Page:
If you’ve ever been on the “left behind” end of a long-term separation, every word of Siobhan Fallon’s brave new story collection, You Know When the Men Are Gone (Amy Einhorn Books, Jan 2011) will resonate in a way that is simultaneously painful and validating. Set in Fort Hood, Texas, Fallon writes with alarming honesty about the often-overlooked but very real war taking place not in Iraq and Afghanistan, but on American soil: the American military family’s fight to survive deployment and reintegration. Fallon knows her subject from personal experience; she lived at Fort Hood during the two tours of duty her husband served in Iraq.
Through loosely linked stories about the spouses and families of men attached to the First Cavalry division, Fallon’s debut lends insight into the stages of deployment and reunion and the unavoidable repercussions these situations can cause. One of the many strengths of the collection is Fallon’s exploration of both soldier and spouse points of view, the stories shifting from homefront to battlefield, loyalty to infidelity, where the distinction from one to the other is often difficult to make.
In the first and title story, “You Know When the Men Are Gone,” Meg Brady illuminates the lonely and worrisome world of the faithful wife who tries not to see similarities between the raw animal flesh in the meat aisle at the commissary and the soldiers who’ve been mutilated in the war, knowing it could be her husband any minute.
[Meg] wanted to worry about ordinary things like whether her husband forgot his lunch or got a bonus, not that he might get shot or that he’d be crossing a street in Baghdad and never get to the other side. She carried her worry night and day.
When Meg becomes obsessed with the unorthodox “milspouse” lifestyle of her glamorous Serbian neighbor, Natalya, it’s a welcome distraction from her fear and the “interminable waiting, waiting, waiting for her life to continue – such a long gray nothingness between departure and return.”
There are other wives dealing with other pain. Kailani Rodriguez can’t ignore an email that could prove her deployed husband is having an affair. Ellen Roddy, struggles to keep her breast cancer in remission while facing guilt over the fact that her husband was “allowed” to avoid deployment because of her condition. “There was something unseemly about John being home when all the other husbands were not,” Fallon writes, “in this world of camouflage and guns and absent but heroic fathers, despite his Ranger tab, Combat Infantry patch, and Bronze Star, [being home indicated he] was not man enough to go to war.” What makes the demands of military life bearable for the families is the shared experience, and without the common “deployed family member” status to connect them to the other families of her husband’s company, Ellen and her children are left feeling isolated and ashamed.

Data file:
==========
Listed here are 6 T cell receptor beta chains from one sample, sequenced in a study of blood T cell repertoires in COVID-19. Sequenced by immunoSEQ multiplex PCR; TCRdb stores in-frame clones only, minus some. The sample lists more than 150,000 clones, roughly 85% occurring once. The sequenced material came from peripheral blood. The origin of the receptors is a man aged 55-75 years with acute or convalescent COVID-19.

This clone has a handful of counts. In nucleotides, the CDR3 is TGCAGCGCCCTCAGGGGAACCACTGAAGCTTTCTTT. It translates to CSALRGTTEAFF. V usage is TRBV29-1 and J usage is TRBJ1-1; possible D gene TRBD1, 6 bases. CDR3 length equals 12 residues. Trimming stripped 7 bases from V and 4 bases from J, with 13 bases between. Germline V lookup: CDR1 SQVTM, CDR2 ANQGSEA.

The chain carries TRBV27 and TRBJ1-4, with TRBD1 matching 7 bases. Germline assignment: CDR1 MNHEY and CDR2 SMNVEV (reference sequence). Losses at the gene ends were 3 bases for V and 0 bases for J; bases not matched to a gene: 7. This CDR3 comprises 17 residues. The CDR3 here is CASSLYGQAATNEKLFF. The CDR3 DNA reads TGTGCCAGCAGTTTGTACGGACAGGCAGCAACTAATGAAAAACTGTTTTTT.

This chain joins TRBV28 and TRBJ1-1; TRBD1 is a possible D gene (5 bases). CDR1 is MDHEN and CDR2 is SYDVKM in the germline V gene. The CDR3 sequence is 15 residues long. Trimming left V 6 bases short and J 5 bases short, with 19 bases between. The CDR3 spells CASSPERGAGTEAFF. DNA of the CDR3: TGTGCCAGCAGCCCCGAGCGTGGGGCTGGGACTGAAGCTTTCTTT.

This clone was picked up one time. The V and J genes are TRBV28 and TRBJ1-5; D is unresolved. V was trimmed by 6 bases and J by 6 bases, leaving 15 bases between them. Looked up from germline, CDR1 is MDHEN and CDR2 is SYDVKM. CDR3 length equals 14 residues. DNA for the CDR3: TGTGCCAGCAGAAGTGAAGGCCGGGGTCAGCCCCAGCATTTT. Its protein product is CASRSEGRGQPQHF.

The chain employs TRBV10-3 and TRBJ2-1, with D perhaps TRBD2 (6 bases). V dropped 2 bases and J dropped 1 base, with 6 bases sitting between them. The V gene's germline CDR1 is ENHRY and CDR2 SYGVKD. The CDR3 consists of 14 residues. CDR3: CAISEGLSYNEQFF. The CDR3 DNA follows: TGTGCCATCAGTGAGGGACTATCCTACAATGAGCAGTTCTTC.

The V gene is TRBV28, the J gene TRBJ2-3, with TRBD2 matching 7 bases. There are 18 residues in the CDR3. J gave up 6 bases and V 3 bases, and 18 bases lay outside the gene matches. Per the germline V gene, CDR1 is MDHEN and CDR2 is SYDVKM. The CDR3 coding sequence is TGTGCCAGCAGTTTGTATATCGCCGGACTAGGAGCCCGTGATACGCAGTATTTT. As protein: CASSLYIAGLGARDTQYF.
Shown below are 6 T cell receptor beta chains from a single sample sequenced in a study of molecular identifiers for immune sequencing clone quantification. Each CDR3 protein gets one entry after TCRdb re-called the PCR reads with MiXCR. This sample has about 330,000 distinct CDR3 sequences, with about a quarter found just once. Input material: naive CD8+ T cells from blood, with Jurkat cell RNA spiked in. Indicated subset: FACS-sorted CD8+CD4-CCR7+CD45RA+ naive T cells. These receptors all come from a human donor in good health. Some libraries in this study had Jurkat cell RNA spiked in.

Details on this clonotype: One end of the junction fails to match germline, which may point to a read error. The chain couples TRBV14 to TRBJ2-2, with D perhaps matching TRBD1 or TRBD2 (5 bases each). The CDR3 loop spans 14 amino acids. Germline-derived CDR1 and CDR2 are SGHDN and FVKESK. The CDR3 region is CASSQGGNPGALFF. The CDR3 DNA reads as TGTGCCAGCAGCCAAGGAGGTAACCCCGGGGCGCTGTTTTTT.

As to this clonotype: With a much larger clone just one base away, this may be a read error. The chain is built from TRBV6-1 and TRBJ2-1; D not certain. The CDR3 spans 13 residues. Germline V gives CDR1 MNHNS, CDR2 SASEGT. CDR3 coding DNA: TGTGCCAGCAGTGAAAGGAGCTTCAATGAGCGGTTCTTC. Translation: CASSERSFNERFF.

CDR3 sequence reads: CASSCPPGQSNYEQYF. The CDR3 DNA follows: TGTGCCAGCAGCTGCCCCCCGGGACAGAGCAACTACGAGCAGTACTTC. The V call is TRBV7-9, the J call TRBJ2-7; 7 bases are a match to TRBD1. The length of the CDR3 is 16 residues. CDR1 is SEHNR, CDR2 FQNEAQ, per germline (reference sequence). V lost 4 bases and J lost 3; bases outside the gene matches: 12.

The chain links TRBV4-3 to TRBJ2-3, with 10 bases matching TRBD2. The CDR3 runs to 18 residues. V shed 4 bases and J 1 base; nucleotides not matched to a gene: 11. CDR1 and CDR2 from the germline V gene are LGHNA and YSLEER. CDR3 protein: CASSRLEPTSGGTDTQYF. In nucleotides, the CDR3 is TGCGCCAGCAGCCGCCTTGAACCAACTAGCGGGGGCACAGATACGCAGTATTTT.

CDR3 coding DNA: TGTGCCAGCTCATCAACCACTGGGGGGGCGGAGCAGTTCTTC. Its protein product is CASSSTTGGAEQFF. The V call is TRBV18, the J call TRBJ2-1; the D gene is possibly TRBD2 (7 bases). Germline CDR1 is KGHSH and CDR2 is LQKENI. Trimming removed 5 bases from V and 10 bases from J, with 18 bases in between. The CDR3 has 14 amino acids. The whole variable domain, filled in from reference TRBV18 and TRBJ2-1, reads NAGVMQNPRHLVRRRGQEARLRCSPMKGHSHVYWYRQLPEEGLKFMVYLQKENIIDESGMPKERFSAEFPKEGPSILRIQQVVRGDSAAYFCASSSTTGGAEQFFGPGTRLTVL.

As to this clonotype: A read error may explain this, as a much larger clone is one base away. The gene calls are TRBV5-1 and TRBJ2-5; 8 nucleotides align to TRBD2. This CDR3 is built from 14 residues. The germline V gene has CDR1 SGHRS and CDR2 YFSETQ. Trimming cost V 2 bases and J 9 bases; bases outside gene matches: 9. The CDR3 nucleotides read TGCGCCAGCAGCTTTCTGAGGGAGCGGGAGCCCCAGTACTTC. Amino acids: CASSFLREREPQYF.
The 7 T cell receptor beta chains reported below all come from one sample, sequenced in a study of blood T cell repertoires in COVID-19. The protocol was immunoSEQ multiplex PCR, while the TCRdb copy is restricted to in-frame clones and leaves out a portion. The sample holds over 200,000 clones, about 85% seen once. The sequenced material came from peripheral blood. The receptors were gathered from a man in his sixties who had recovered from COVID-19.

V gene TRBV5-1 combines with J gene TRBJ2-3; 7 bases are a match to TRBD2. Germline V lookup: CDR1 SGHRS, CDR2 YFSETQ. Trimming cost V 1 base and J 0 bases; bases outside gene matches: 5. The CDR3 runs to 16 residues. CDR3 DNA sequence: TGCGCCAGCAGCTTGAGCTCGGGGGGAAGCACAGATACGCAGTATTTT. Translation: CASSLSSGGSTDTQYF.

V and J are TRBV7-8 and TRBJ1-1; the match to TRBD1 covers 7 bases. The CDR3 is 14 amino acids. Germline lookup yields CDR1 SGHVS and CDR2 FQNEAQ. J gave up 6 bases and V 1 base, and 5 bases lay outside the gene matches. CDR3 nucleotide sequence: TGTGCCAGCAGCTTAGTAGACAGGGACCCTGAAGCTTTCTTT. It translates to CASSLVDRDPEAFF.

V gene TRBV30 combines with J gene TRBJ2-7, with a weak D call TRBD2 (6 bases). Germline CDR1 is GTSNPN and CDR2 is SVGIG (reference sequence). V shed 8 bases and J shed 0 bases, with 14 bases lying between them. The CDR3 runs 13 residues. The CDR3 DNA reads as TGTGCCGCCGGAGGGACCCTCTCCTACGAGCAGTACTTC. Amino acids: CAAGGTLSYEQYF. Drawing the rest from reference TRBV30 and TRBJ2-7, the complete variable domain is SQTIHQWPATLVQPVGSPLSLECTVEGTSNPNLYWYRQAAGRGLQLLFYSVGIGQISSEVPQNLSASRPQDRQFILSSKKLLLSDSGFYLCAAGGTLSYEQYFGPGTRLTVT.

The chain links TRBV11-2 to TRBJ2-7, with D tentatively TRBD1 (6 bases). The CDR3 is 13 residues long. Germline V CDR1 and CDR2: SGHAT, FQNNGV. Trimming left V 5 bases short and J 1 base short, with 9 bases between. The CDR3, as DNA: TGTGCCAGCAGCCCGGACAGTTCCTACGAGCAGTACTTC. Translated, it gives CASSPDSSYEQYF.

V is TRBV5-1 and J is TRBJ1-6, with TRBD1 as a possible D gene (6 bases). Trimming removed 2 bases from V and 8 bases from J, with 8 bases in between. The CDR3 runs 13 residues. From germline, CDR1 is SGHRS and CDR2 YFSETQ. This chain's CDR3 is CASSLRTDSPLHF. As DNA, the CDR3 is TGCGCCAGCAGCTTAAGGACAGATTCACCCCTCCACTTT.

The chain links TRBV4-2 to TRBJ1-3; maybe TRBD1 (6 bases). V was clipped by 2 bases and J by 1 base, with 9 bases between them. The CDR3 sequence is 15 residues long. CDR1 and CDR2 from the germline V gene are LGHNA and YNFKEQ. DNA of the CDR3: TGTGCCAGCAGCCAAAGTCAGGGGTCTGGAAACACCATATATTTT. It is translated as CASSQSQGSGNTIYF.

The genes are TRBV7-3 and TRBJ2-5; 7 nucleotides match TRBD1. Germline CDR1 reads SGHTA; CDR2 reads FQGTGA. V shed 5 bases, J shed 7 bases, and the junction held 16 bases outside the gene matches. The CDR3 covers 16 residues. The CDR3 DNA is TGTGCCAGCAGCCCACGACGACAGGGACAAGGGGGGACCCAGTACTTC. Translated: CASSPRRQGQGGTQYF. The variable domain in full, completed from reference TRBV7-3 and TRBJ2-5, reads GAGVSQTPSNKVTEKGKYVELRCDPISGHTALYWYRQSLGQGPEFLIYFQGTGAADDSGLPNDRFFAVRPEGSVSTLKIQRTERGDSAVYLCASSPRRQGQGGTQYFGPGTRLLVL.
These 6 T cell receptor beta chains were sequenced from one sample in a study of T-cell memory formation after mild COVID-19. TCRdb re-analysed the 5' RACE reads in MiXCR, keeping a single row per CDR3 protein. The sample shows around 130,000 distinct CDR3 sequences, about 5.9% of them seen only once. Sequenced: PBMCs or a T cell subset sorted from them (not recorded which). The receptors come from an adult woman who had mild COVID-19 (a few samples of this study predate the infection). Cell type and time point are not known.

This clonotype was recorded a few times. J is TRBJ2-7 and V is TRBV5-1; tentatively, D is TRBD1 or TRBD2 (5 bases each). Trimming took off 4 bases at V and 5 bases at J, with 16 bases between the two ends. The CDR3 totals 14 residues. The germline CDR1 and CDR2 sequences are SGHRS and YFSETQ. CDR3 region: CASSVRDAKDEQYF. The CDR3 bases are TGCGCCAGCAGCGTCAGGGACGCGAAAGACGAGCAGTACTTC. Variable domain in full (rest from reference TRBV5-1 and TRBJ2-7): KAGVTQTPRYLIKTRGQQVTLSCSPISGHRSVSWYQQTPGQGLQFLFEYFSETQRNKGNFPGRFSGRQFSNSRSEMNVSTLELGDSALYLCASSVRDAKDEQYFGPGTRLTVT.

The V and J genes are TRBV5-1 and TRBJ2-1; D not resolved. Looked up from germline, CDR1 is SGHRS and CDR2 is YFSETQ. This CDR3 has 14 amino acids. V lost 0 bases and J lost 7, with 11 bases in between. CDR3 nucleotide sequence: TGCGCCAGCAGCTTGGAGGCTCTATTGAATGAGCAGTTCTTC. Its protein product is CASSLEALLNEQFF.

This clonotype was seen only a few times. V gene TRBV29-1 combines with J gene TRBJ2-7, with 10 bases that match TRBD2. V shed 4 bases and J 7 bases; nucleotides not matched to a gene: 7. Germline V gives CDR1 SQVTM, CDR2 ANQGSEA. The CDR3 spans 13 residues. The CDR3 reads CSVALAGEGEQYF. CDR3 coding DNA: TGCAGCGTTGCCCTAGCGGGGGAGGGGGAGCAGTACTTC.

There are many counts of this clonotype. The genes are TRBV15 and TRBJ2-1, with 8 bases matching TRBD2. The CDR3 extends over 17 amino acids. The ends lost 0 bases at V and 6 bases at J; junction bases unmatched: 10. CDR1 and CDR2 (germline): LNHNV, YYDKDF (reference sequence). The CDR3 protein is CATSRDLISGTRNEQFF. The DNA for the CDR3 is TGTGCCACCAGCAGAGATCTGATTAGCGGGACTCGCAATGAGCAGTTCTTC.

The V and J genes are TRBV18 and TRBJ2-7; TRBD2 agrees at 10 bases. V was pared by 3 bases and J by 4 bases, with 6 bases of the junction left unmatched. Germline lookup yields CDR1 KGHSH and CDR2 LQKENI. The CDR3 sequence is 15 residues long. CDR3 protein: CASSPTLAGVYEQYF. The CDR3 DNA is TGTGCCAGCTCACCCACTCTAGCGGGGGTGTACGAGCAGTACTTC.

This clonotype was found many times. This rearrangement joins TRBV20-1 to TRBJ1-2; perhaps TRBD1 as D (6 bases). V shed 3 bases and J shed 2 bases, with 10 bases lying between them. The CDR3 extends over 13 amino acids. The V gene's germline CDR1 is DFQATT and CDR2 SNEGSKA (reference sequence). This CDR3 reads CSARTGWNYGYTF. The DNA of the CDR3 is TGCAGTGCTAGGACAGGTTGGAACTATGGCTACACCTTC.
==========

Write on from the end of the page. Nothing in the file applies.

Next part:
In “You Survived the War, Now Survive the Homecoming,” Carla Wolenski finds that her husband’s return and learning to live with him post-war is the real challenge. She wonders,
Who was this man in her living room? This stranger who put [her] through the roughest year of her life while he was in another country, then continued to tear everything apart when he returned? She didn’t want a man with memories that made him shout at a television set, flinch in his sleep, kick strollers.
Her husband’s anger and harsh behavior may not be clinical Post Traumatic Stress Disorder, but they threatens the quiet, uneventful world Carla has shared with their baby daughter while he has been gone, and makes her question what she’s willing to tolerate courtesy of the United States Army.
Fallon also offers a glimpse of every milspouse’s greatest fear in the final story, “Gold Star”. Josie Schaeffer is not yet out of her twenties and is a widow; her husband killed by an IED that also injured Kit Murphy, another of Fallon’s main characters. In an achingly poignant moment while Kit, whose life was saved by Josie’s husband, is visiting her, she sits down in his lap, like she used to with her husband.
Josie held on, the camouflage material swimming in front of her eyes…knowing this man was not her husband, that her husband was never coming back, but for now she was as close to him as she could get and she would not let him go.
Neither of them will easily, if ever, get past what has brought them together or what the war has taken from them. The resounding theme of Fallon’s collection is that war takes something from everyone involved, even those who don’t make the ultimate sacrifice.
In lyrical prose that lends beauty to even the bleakest situations, Fallon lets readers into a secret world of perfectly manicured lawns, tight-knit Family Readiness Groups, and the daily observance of the retreat playing on loudspeakers throughout the base. Within this waiting community of families reigns quiet desperation and a determination to endure. Fallon’s stories illustrate the fear and grief, heroism and bitter disappointment, all happening just outside the city limits of those other American homes, the ones untouched by the tragedies and hardships of a decade-long war.
As a fellow military wife, I hope You Know When the Men Are Gone will pave the way for more literature from family members who’ve lived through modern war in its unprecedented form. Outside the armed services, the general population has little understanding of the stress of repeated deployments, caring for severely wounded service members, the ravages that PTSD can take on a family, or the financial strain. In You Know When the Men Are Gone, Siobhan Fallon not only gives a voice to the largely unheard military spouse, but also invites the uninitiated to the table to consider the impact of war, and to share, even if just for the time it takes to read the book, the burden of these families.